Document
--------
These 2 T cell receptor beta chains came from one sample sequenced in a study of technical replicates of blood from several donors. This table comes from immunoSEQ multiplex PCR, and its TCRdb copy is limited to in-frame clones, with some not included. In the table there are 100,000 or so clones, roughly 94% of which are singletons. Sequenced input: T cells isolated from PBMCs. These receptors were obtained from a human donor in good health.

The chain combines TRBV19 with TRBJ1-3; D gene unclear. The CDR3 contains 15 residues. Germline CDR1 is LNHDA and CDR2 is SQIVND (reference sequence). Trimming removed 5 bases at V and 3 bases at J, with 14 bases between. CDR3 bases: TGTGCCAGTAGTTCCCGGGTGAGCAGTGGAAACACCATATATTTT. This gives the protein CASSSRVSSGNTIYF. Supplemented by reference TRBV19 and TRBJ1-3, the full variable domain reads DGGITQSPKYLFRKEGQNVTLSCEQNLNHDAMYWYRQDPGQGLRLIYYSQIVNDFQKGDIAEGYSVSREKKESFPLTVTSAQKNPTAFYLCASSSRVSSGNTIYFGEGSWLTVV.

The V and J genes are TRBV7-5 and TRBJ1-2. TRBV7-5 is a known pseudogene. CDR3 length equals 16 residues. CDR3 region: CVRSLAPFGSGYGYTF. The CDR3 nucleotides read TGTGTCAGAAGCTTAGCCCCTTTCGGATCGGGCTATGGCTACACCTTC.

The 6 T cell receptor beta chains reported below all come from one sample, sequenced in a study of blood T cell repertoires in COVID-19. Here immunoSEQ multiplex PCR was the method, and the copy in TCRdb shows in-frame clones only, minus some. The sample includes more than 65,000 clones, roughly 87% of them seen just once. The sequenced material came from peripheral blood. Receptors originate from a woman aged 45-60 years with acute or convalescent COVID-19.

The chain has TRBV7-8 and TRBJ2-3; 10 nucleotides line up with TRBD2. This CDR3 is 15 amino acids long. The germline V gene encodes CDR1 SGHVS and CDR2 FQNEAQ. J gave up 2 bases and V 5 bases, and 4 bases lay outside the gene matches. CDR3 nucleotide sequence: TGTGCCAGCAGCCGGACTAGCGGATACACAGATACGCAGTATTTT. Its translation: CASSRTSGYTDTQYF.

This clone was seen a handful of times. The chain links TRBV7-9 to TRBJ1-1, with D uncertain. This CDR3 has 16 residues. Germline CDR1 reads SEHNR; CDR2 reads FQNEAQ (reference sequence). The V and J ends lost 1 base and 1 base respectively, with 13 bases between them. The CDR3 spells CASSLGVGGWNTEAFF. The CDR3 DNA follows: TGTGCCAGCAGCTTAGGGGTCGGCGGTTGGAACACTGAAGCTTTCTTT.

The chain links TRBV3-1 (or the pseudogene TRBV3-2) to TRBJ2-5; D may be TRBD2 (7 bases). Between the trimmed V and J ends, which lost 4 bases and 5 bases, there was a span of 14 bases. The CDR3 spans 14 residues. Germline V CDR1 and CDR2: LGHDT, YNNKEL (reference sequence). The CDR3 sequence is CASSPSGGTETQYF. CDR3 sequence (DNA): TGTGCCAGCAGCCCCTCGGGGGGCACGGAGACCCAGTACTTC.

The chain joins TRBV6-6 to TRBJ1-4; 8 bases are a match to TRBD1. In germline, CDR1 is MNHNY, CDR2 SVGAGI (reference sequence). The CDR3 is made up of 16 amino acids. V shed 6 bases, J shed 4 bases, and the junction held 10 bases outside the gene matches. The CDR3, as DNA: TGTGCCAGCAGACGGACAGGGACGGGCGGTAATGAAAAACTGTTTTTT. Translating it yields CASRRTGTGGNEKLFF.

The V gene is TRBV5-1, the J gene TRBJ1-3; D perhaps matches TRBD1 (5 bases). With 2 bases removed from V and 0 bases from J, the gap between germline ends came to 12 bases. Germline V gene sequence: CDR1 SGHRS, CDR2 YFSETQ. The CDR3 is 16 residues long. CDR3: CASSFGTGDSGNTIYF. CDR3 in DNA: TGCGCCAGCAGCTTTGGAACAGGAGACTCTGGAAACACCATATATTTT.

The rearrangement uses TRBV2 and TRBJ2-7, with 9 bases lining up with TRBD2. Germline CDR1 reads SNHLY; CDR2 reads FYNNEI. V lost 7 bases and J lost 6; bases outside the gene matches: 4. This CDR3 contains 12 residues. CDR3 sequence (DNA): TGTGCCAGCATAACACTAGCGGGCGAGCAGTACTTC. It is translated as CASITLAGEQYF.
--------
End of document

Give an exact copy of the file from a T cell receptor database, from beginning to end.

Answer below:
These 2 T cell receptor beta chains came from one sample sequenced in a study of technical replicates of blood from several donors. This table comes from immunoSEQ multiplex PCR, and its TCRdb copy is limited to in-frame clones, with some not included. In the table there are 100,000 or so clones, roughly 94% of which are singletons. Sequenced input: T cells isolated from PBMCs. These receptors were obtained from a human donor in good health.

The chain combines TRBV19 with TRBJ1-3; D gene unclear. The CDR3 contains 15 residues. Germline CDR1 is LNHDA and CDR2 is SQIVND (reference sequence). Trimming removed 5 bases at V and 3 bases at J, with 14 bases between. CDR3 bases: TGTGCCAGTAGTTCCCGGGTGAGCAGTGGAAACACCATATATTTT. This gives the protein CASSSRVSSGNTIYF. Supplemented by reference TRBV19 and TRBJ1-3, the full variable domain reads DGGITQSPKYLFRKEGQNVTLSCEQNLNHDAMYWYRQDPGQGLRLIYYSQIVNDFQKGDIAEGYSVSREKKESFPLTVTSAQKNPTAFYLCASSSRVSSGNTIYFGEGSWLTVV.

The V and J genes are TRBV7-5 and TRBJ1-2. TRBV7-5 is a known pseudogene. CDR3 length equals 16 residues. CDR3 region: CVRSLAPFGSGYGYTF. The CDR3 nucleotides read TGTGTCAGAAGCTTAGCCCCTTTCGGATCGGGCTATGGCTACACCTTC.

The 6 T cell receptor beta chains reported below all come from one sample, sequenced in a study of blood T cell repertoires in COVID-19. Here immunoSEQ multiplex PCR was the method, and the copy in TCRdb shows in-frame clones only, minus some. The sample includes more than 65,000 clones, roughly 87% of them seen just once. The sequenced material came from peripheral blood. Receptors originate from a woman aged 45-60 years with acute or convalescent COVID-19.

The chain has TRBV7-8 and TRBJ2-3; 10 nucleotides line up with TRBD2. This CDR3 is 15 amino acids long. The germline V gene encodes CDR1 SGHVS and CDR2 FQNEAQ. J gave up 2 bases and V 5 bases, and 4 bases lay outside the gene matches. CDR3 nucleotide sequence: TGTGCCAGCAGCCGGACTAGCGGATACACAGATACGCAGTATTTT. Its translation: CASSRTSGYTDTQYF.

This clone was seen a handful of times. The chain links TRBV7-9 to TRBJ1-1, with D uncertain. This CDR3 has 16 residues. Germline CDR1 reads SEHNR; CDR2 reads FQNEAQ (reference sequence). The V and J ends lost 1 base and 1 base respectively, with 13 bases between them. The CDR3 spells CASSLGVGGWNTEAFF. The CDR3 DNA follows: TGTGCCAGCAGCTTAGGGGTCGGCGGTTGGAACACTGAAGCTTTCTTT.

The chain links TRBV3-1 (or the pseudogene TRBV3-2) to TRBJ2-5; D may be TRBD2 (7 bases). Between the trimmed V and J ends, which lost 4 bases and 5 bases, there was a span of 14 bases. The CDR3 spans 14 residues. Germline V CDR1 and CDR2: LGHDT, YNNKEL (reference sequence). The CDR3 sequence is CASSPSGGTETQYF. CDR3 sequence (DNA): TGTGCCAGCAGCCCCTCGGGGGGCACGGAGACCCAGTACTTC.

The chain joins TRBV6-6 to TRBJ1-4; 8 bases are a match to TRBD1. In germline, CDR1 is MNHNY, CDR2 SVGAGI (reference sequence). The CDR3 is made up of 16 amino acids. V shed 6 bases, J shed 4 bases, and the junction held 10 bases outside the gene matches. The CDR3, as DNA: TGTGCCAGCAGACGGACAGGGACGGGCGGTAATGAAAAACTGTTTTTT. Translating it yields CASRRTGTGGNEKLFF.

The V gene is TRBV5-1, the J gene TRBJ1-3; D perhaps matches TRBD1 (5 bases). With 2 bases removed from V and 0 bases from J, the gap between germline ends came to 12 bases. Germline V gene sequence: CDR1 SGHRS, CDR2 YFSETQ. The CDR3 is 16 residues long. CDR3: CASSFGTGDSGNTIYF. CDR3 in DNA: TGCGCCAGCAGCTTTGGAACAGGAGACTCTGGAAACACCATATATTTT.

The rearrangement uses TRBV2 and TRBJ2-7, with 9 bases lining up with TRBD2. Germline CDR1 reads SNHLY; CDR2 reads FYNNEI. V lost 7 bases and J lost 6; bases outside the gene matches: 4. This CDR3 contains 12 residues. CDR3 sequence (DNA): TGTGCCAGCATAACACTAGCGGGCGAGCAGTACTTC. It is translated as CASITLAGEQYF.